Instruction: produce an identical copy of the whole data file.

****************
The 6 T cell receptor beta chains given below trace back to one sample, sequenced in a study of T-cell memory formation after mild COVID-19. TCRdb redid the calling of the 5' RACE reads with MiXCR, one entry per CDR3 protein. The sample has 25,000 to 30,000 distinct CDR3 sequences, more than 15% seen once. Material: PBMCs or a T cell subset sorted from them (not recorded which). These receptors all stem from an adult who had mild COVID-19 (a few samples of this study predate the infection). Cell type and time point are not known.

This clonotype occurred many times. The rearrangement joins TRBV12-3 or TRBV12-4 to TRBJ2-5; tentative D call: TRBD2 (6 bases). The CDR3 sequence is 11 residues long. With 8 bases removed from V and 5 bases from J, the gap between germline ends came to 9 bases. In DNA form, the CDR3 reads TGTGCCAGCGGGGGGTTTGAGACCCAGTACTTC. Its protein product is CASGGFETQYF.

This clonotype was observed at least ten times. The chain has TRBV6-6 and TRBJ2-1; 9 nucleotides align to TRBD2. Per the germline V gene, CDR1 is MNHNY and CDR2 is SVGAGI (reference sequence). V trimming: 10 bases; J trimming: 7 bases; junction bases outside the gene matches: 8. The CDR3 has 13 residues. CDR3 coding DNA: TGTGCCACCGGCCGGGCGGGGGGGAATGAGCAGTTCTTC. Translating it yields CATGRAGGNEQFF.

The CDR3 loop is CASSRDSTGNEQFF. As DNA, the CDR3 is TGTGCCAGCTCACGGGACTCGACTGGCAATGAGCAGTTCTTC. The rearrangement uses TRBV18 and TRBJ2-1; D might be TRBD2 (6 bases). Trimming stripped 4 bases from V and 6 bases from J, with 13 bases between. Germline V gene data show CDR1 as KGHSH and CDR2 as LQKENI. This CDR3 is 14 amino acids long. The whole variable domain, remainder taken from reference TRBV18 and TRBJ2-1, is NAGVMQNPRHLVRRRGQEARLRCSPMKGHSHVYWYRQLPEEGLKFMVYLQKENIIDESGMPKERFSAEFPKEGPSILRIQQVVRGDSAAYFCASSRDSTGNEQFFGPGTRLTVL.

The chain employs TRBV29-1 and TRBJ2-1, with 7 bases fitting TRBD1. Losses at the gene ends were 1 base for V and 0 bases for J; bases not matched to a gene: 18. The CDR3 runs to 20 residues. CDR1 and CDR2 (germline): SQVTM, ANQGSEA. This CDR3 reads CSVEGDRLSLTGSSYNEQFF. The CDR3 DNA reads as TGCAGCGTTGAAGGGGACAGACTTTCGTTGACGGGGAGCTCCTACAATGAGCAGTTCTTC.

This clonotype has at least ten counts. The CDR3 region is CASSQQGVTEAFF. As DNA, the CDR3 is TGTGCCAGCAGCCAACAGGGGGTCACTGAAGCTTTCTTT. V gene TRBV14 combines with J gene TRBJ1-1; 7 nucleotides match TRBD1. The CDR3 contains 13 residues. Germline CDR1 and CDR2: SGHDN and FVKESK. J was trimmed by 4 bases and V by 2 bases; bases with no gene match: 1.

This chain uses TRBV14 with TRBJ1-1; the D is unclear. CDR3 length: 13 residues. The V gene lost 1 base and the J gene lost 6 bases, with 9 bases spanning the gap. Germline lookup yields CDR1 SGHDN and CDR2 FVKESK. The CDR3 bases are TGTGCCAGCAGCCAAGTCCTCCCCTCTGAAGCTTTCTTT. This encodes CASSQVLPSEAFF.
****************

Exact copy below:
The 6 T cell receptor beta chains given below trace back to one sample, sequenced in a study of T-cell memory formation after mild COVID-19. TCRdb redid the calling of the 5' RACE reads with MiXCR, one entry per CDR3 protein. The sample has 25,000 to 30,000 distinct CDR3 sequences, more than 15% seen once. Material: PBMCs or a T cell subset sorted from them (not recorded which). These receptors all stem from an adult who had mild COVID-19 (a few samples of this study predate the infection). Cell type and time point are not known.

This clonotype occurred many times. The rearrangement joins TRBV12-3 or TRBV12-4 to TRBJ2-5; tentative D call: TRBD2 (6 bases). The CDR3 sequence is 11 residues long. With 8 bases removed from V and 5 bases from J, the gap between germline ends came to 9 bases. In DNA form, the CDR3 reads TGTGCCAGCGGGGGGTTTGAGACCCAGTACTTC. Its protein product is CASGGFETQYF.

This clonotype was observed at least ten times. The chain has TRBV6-6 and TRBJ2-1; 9 nucleotides align to TRBD2. Per the germline V gene, CDR1 is MNHNY and CDR2 is SVGAGI (reference sequence). V trimming: 10 bases; J trimming: 7 bases; junction bases outside the gene matches: 8. The CDR3 has 13 residues. CDR3 coding DNA: TGTGCCACCGGCCGGGCGGGGGGGAATGAGCAGTTCTTC. Translating it yields CATGRAGGNEQFF.

The CDR3 loop is CASSRDSTGNEQFF. As DNA, the CDR3 is TGTGCCAGCTCACGGGACTCGACTGGCAATGAGCAGTTCTTC. The rearrangement uses TRBV18 and TRBJ2-1; D might be TRBD2 (6 bases). Trimming stripped 4 bases from V and 6 bases from J, with 13 bases between. Germline V gene data show CDR1 as KGHSH and CDR2 as LQKENI. This CDR3 is 14 amino acids long. The whole variable domain, remainder taken from reference TRBV18 and TRBJ2-1, is NAGVMQNPRHLVRRRGQEARLRCSPMKGHSHVYWYRQLPEEGLKFMVYLQKENIIDESGMPKERFSAEFPKEGPSILRIQQVVRGDSAAYFCASSRDSTGNEQFFGPGTRLTVL.

The chain employs TRBV29-1 and TRBJ2-1, with 7 bases fitting TRBD1. Losses at the gene ends were 1 base for V and 0 bases for J; bases not matched to a gene: 18. The CDR3 runs to 20 residues. CDR1 and CDR2 (germline): SQVTM, ANQGSEA. This CDR3 reads CSVEGDRLSLTGSSYNEQFF. The CDR3 DNA reads as TGCAGCGTTGAAGGGGACAGACTTTCGTTGACGGGGAGCTCCTACAATGAGCAGTTCTTC.

This clonotype has at least ten counts. The CDR3 region is CASSQQGVTEAFF. As DNA, the CDR3 is TGTGCCAGCAGCCAACAGGGGGTCACTGAAGCTTTCTTT. V gene TRBV14 combines with J gene TRBJ1-1; 7 nucleotides match TRBD1. The CDR3 contains 13 residues. Germline CDR1 and CDR2: SGHDN and FVKESK. J was trimmed by 4 bases and V by 2 bases; bases with no gene match: 1.

This chain uses TRBV14 with TRBJ1-1; the D is unclear. CDR3 length: 13 residues. The V gene lost 1 base and the J gene lost 6 bases, with 9 bases spanning the gap. Germline lookup yields CDR1 SGHDN and CDR2 FVKESK. The CDR3 bases are TGTGCCAGCAGCCAAGTCCTCCCCTCTGAAGCTTTCTTT. This encodes CASSQVLPSEAFF.